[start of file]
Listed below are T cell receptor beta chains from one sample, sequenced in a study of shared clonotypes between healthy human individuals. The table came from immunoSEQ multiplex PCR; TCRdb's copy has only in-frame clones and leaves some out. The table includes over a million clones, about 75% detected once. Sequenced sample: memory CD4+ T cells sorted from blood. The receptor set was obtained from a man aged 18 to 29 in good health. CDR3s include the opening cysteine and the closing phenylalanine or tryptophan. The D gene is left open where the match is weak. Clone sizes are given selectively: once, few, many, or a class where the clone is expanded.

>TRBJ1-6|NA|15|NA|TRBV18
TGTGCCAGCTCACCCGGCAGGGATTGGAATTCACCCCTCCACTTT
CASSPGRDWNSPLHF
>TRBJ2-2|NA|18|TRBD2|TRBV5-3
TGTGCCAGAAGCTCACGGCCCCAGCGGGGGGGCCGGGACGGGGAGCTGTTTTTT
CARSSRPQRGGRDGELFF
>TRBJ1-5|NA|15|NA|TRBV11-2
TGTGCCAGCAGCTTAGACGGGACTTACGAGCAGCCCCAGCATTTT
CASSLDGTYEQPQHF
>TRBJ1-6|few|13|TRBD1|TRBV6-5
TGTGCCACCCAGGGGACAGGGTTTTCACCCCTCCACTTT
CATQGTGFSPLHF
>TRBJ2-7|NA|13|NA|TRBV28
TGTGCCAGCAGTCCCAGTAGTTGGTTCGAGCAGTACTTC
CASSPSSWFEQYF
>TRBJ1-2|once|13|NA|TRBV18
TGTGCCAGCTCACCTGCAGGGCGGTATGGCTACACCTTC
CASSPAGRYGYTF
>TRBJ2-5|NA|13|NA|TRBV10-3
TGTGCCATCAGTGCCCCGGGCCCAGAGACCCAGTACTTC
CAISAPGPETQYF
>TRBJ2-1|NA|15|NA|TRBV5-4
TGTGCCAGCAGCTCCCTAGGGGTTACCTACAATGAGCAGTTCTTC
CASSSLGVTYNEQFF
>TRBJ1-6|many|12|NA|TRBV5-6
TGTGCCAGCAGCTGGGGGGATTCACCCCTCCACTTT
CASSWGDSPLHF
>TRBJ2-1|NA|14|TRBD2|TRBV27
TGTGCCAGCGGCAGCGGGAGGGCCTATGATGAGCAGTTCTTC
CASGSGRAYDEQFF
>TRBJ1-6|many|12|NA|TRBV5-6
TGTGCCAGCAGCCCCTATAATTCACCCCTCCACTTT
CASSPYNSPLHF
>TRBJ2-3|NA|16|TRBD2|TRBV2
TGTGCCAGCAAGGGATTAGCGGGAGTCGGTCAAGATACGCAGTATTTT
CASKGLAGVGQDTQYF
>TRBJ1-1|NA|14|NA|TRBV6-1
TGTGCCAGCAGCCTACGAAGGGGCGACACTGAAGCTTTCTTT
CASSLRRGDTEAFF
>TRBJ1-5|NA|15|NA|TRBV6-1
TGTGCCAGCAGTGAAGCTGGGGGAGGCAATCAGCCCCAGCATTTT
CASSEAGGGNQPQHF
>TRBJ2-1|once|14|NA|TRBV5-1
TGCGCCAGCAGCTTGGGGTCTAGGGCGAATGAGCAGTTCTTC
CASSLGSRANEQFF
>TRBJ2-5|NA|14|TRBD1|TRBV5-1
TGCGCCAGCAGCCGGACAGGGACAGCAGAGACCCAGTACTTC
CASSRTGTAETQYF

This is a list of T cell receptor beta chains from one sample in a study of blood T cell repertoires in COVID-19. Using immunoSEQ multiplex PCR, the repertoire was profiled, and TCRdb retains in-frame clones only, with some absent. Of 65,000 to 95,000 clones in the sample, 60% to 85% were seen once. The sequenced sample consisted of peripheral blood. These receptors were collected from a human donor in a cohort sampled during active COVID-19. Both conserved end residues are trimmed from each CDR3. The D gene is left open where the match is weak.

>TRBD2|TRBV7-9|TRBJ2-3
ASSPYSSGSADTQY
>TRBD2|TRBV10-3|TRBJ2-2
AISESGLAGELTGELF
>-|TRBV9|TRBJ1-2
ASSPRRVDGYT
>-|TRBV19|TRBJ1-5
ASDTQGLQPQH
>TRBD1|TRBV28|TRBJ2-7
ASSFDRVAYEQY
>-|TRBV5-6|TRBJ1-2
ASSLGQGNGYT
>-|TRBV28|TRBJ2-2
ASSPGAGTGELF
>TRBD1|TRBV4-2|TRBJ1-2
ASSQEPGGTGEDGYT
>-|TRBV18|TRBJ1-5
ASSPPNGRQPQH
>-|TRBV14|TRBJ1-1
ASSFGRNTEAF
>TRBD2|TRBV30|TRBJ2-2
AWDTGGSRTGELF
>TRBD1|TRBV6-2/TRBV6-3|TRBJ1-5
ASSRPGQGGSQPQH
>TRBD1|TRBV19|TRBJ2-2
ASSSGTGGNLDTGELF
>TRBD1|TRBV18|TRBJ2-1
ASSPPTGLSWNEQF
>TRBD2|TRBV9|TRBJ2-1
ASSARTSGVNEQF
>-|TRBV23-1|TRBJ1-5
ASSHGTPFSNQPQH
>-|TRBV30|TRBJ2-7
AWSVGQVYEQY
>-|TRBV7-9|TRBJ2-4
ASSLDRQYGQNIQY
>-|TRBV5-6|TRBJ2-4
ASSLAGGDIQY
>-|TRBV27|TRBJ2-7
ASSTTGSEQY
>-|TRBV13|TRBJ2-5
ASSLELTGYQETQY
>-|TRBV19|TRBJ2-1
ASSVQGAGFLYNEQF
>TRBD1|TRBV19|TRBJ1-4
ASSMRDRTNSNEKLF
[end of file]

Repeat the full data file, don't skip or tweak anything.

Listed below are T cell receptor beta chains from one sample, sequenced in a study of shared clonotypes between healthy human individuals. The table came from immunoSEQ multiplex PCR; TCRdb's copy has only in-frame clones and leaves some out. The table includes over a million clones, about 75% detected once. Sequenced sample: memory CD4+ T cells sorted from blood. The receptor set was obtained from a man aged 18 to 29 in good health. CDR3s include the opening cysteine and the closing phenylalanine or tryptophan. The D gene is left open where the match is weak. Clone sizes are given selectively: once, few, many, or a class where the clone is expanded.

>TRBJ1-6|NA|15|NA|TRBV18
TGTGCCAGCTCACCCGGCAGGGATTGGAATTCACCCCTCCACTTT
CASSPGRDWNSPLHF
>TRBJ2-2|NA|18|TRBD2|TRBV5-3
TGTGCCAGAAGCTCACGGCCCCAGCGGGGGGGCCGGGACGGGGAGCTGTTTTTT
CARSSRPQRGGRDGELFF
>TRBJ1-5|NA|15|NA|TRBV11-2
TGTGCCAGCAGCTTAGACGGGACTTACGAGCAGCCCCAGCATTTT
CASSLDGTYEQPQHF
>TRBJ1-6|few|13|TRBD1|TRBV6-5
TGTGCCACCCAGGGGACAGGGTTTTCACCCCTCCACTTT
CATQGTGFSPLHF
>TRBJ2-7|NA|13|NA|TRBV28
TGTGCCAGCAGTCCCAGTAGTTGGTTCGAGCAGTACTTC
CASSPSSWFEQYF
>TRBJ1-2|once|13|NA|TRBV18
TGTGCCAGCTCACCTGCAGGGCGGTATGGCTACACCTTC
CASSPAGRYGYTF
>TRBJ2-5|NA|13|NA|TRBV10-3
TGTGCCATCAGTGCCCCGGGCCCAGAGACCCAGTACTTC
CAISAPGPETQYF
>TRBJ2-1|NA|15|NA|TRBV5-4
TGTGCCAGCAGCTCCCTAGGGGTTACCTACAATGAGCAGTTCTTC
CASSSLGVTYNEQFF
>TRBJ1-6|many|12|NA|TRBV5-6
TGTGCCAGCAGCTGGGGGGATTCACCCCTCCACTTT
CASSWGDSPLHF
>TRBJ2-1|NA|14|TRBD2|TRBV27
TGTGCCAGCGGCAGCGGGAGGGCCTATGATGAGCAGTTCTTC
CASGSGRAYDEQFF
>TRBJ1-6|many|12|NA|TRBV5-6
TGTGCCAGCAGCCCCTATAATTCACCCCTCCACTTT
CASSPYNSPLHF
>TRBJ2-3|NA|16|TRBD2|TRBV2
TGTGCCAGCAAGGGATTAGCGGGAGTCGGTCAAGATACGCAGTATTTT
CASKGLAGVGQDTQYF
>TRBJ1-1|NA|14|NA|TRBV6-1
TGTGCCAGCAGCCTACGAAGGGGCGACACTGAAGCTTTCTTT
CASSLRRGDTEAFF
>TRBJ1-5|NA|15|NA|TRBV6-1
TGTGCCAGCAGTGAAGCTGGGGGAGGCAATCAGCCCCAGCATTTT
CASSEAGGGNQPQHF
>TRBJ2-1|once|14|NA|TRBV5-1
TGCGCCAGCAGCTTGGGGTCTAGGGCGAATGAGCAGTTCTTC
CASSLGSRANEQFF
>TRBJ2-5|NA|14|TRBD1|TRBV5-1
TGCGCCAGCAGCCGGACAGGGACAGCAGAGACCCAGTACTTC
CASSRTGTAETQYF

This is a list of T cell receptor beta chains from one sample in a study of blood T cell repertoires in COVID-19. Using immunoSEQ multiplex PCR, the repertoire was profiled, and TCRdb retains in-frame clones only, with some absent. Of 65,000 to 95,000 clones in the sample, 60% to 85% were seen once. The sequenced sample consisted of peripheral blood. These receptors were collected from a human donor in a cohort sampled during active COVID-19. Both conserved end residues are trimmed from each CDR3. The D gene is left open where the match is weak.

>TRBD2|TRBV7-9|TRBJ2-3
ASSPYSSGSADTQY
>TRBD2|TRBV10-3|TRBJ2-2
AISESGLAGELTGELF
>-|TRBV9|TRBJ1-2
ASSPRRVDGYT
>-|TRBV19|TRBJ1-5
ASDTQGLQPQH
>TRBD1|TRBV28|TRBJ2-7
ASSFDRVAYEQY
>-|TRBV5-6|TRBJ1-2
ASSLGQGNGYT
>-|TRBV28|TRBJ2-2
ASSPGAGTGELF
>TRBD1|TRBV4-2|TRBJ1-2
ASSQEPGGTGEDGYT
>-|TRBV18|TRBJ1-5
ASSPPNGRQPQH
>-|TRBV14|TRBJ1-1
ASSFGRNTEAF
>TRBD2|TRBV30|TRBJ2-2
AWDTGGSRTGELF
>TRBD1|TRBV6-2/TRBV6-3|TRBJ1-5
ASSRPGQGGSQPQH
>TRBD1|TRBV19|TRBJ2-2
ASSSGTGGNLDTGELF
>TRBD1|TRBV18|TRBJ2-1
ASSPPTGLSWNEQF
>TRBD2|TRBV9|TRBJ2-1
ASSARTSGVNEQF
>-|TRBV23-1|TRBJ1-5
ASSHGTPFSNQPQH
>-|TRBV30|TRBJ2-7
AWSVGQVYEQY
>-|TRBV7-9|TRBJ2-4
ASSLDRQYGQNIQY
>-|TRBV5-6|TRBJ2-4
ASSLAGGDIQY
>-|TRBV27|TRBJ2-7
ASSTTGSEQY
>-|TRBV13|TRBJ2-5
ASSLELTGYQETQY
>-|TRBV19|TRBJ2-1
ASSVQGAGFLYNEQF
>TRBD1|TRBV19|TRBJ1-4
ASSMRDRTNSNEKLF